Not that I really want to flog this dead horse, but since you ask: my enthusiasm for Arc is dampened by the fact that it's a Lisp-1 with non-hygienic macros. This is not a problem as long as the code base and the user community is small, but the larger the code base gets the more of a problem it will be. By the time the code base is large enough for the problem to be evident it will be very painful to fix it.
This is IMO true and has been of concern to me; I've tried to ameliorate this by adding packages and 'symeval to Arc-F, but I'm not 100% sure that those aren't just hacks to get around the weakness of the core design ^^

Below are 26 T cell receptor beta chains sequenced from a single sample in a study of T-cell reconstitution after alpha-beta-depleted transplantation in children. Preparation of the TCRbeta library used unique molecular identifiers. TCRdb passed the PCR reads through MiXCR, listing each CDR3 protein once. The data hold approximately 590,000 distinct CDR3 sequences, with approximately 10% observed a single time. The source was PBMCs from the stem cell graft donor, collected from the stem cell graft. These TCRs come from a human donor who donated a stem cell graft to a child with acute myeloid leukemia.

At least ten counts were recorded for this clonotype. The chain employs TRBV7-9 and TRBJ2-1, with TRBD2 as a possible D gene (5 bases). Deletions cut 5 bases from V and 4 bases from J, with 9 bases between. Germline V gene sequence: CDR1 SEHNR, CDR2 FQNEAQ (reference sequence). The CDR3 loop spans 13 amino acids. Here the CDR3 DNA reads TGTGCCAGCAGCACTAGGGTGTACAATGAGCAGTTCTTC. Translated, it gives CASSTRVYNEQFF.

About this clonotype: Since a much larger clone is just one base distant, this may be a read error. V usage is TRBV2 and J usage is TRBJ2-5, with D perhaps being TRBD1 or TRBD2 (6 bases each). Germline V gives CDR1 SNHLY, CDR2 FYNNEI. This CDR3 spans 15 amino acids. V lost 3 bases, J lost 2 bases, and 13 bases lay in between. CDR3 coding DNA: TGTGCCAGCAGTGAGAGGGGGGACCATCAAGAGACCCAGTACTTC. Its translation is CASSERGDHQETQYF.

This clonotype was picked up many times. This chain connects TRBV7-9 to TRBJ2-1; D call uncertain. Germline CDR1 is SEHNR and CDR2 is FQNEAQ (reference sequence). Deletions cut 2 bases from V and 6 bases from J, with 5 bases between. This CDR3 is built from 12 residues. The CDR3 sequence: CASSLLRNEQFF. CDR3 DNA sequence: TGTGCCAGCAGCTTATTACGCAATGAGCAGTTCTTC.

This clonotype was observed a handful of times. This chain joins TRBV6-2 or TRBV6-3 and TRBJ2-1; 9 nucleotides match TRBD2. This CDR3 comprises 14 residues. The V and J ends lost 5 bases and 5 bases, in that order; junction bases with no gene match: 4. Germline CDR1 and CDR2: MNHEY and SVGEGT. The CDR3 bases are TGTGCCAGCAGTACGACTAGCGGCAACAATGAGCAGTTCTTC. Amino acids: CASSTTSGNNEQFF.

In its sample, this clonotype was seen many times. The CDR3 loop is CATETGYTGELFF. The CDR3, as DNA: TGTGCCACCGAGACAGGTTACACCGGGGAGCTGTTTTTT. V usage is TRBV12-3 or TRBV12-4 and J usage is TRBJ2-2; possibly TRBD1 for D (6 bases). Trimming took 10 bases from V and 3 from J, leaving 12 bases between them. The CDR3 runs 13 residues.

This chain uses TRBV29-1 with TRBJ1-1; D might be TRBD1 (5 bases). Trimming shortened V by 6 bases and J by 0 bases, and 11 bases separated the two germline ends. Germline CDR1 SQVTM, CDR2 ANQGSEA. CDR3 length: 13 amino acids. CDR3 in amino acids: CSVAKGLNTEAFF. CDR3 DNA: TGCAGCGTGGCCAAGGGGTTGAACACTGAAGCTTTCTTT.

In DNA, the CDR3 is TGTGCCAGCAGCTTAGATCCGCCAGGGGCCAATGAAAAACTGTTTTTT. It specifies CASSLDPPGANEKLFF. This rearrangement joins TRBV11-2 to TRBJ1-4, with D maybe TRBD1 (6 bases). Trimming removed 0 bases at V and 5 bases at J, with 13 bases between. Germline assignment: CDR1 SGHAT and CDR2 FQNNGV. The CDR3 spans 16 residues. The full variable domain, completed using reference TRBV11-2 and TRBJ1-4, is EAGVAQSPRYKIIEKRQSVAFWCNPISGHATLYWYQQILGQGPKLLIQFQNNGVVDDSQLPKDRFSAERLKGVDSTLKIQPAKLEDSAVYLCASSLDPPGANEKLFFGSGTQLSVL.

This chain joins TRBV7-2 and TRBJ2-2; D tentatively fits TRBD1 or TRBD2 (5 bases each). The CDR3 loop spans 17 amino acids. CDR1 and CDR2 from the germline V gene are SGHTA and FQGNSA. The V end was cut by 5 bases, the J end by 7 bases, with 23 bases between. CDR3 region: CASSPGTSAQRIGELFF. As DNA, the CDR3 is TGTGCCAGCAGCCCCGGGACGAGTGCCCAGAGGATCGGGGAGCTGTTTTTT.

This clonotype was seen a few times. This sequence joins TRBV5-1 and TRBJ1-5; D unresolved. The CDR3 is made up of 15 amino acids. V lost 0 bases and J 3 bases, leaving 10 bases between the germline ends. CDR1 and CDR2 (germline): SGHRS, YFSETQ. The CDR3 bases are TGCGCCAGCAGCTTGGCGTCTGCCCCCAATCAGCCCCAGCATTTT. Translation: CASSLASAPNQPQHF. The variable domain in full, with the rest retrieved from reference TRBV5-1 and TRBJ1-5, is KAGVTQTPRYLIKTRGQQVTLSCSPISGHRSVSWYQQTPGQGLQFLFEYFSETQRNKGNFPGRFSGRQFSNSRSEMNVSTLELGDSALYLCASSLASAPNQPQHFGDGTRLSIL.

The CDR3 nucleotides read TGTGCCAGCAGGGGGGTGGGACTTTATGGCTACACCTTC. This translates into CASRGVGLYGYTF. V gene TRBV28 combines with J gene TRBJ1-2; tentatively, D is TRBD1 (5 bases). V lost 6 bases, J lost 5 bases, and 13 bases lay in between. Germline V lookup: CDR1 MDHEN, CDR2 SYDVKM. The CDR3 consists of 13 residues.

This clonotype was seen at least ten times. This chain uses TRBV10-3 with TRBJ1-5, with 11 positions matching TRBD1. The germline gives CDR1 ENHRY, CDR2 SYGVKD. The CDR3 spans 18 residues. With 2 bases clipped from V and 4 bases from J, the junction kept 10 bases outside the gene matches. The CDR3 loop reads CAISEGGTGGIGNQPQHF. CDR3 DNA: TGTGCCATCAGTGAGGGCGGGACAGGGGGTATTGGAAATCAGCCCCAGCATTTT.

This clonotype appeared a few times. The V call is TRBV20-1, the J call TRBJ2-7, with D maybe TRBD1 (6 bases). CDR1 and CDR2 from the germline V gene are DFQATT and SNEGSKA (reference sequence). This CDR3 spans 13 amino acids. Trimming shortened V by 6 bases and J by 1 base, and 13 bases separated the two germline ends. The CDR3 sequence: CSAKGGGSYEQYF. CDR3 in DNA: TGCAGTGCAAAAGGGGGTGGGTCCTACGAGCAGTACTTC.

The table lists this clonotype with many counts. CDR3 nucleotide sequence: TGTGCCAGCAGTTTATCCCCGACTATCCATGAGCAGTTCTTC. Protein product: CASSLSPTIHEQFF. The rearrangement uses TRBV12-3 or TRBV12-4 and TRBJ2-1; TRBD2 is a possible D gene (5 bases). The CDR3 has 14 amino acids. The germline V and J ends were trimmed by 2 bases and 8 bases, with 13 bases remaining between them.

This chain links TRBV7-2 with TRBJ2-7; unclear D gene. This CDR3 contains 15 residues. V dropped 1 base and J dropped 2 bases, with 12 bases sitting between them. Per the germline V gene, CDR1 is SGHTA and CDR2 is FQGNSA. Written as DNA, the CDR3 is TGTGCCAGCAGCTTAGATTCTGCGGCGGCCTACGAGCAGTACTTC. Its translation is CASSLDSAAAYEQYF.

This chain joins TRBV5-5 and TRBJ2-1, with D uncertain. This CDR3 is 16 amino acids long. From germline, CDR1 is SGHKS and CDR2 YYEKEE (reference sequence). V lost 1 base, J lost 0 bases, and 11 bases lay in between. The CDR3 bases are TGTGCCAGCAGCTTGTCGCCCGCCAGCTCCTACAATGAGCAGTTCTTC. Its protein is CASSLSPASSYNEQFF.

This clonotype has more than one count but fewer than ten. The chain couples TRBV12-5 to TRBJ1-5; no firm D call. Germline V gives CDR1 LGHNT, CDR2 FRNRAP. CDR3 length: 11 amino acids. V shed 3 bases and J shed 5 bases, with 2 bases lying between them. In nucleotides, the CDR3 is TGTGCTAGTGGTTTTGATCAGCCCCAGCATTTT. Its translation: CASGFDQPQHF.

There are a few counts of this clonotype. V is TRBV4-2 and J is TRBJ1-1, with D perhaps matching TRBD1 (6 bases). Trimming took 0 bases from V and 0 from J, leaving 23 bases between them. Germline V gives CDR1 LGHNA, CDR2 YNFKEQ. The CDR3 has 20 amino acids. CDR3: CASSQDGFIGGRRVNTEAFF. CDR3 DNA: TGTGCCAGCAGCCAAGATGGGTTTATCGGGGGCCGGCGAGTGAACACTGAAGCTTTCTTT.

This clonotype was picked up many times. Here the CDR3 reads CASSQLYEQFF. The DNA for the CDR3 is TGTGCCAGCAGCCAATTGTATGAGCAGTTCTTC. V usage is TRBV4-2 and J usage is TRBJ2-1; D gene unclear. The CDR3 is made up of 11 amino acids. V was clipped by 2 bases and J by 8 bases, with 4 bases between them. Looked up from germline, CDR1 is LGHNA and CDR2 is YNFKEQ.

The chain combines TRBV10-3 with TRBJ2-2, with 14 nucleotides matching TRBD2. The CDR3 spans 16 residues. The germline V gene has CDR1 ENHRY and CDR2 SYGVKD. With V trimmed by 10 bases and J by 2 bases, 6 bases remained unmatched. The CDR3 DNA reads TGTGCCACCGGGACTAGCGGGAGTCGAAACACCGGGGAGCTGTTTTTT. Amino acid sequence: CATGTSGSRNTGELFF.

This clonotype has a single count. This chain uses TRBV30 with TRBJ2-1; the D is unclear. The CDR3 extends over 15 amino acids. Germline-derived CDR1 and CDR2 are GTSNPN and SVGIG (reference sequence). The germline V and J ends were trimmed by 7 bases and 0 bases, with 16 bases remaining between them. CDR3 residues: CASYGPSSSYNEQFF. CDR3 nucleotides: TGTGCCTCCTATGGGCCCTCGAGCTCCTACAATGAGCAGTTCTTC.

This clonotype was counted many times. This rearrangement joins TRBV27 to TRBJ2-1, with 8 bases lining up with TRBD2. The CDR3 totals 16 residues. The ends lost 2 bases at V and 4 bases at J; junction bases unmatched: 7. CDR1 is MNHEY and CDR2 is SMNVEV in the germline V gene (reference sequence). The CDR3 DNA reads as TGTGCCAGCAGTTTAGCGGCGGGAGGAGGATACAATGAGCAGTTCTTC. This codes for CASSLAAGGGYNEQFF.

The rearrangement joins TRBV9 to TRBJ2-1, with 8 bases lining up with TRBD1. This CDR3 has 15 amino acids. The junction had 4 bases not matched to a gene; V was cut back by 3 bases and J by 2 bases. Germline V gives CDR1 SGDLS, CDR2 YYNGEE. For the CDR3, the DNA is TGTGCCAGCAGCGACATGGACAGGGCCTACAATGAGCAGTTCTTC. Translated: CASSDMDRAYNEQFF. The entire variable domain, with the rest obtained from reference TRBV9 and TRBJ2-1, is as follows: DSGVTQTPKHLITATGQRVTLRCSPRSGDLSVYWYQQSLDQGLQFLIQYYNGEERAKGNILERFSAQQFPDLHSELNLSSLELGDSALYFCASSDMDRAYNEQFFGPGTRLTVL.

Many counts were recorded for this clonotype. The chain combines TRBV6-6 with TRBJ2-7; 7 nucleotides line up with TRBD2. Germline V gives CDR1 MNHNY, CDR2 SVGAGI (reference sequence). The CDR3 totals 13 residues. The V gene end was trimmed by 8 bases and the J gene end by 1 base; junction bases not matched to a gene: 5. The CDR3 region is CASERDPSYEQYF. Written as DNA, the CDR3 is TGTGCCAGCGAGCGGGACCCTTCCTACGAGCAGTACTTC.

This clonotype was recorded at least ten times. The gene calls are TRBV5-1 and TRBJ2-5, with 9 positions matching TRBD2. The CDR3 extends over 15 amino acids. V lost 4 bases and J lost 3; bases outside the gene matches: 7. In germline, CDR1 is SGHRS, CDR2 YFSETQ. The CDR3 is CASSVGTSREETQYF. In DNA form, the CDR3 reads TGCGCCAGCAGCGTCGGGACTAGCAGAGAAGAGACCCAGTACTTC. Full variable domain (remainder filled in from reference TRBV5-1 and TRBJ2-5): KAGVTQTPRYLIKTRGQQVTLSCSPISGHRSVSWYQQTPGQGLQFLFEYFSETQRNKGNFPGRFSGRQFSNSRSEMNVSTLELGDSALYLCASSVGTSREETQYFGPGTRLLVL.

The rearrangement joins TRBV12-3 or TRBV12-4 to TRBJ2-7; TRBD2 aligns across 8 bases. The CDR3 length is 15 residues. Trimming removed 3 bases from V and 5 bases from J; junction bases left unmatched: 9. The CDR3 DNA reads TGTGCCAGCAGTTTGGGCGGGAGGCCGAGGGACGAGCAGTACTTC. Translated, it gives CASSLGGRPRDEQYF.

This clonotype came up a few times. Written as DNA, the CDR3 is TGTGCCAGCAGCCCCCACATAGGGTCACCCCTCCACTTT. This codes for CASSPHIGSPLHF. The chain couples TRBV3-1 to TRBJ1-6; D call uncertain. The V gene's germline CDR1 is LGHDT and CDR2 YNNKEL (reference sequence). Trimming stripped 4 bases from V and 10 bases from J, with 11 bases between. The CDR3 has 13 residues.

Neither. I've never done any large-scale coding in Scheme (I'm a Common Lisper) but it's more than just a hunch. The theory behind name capture is easy to understand. The only counter that I've heard is, "Well, it just doesn't seem to be a problem in practice." I believe that this is only because the Arc code and user base have not yet reached the scale where the problems manifest themselves.
But even if Paul is right and name capture is rarely if ever a problem in practice, punting on name capture seems to me fundamentally at odds with the stated goal of producing the 100-year language. At best it's an unnecessary burden on the programmer, and at worst it's a time bomb that could go off any time. Either way it doesn't make me optimistic that Arc is going to win in the long run.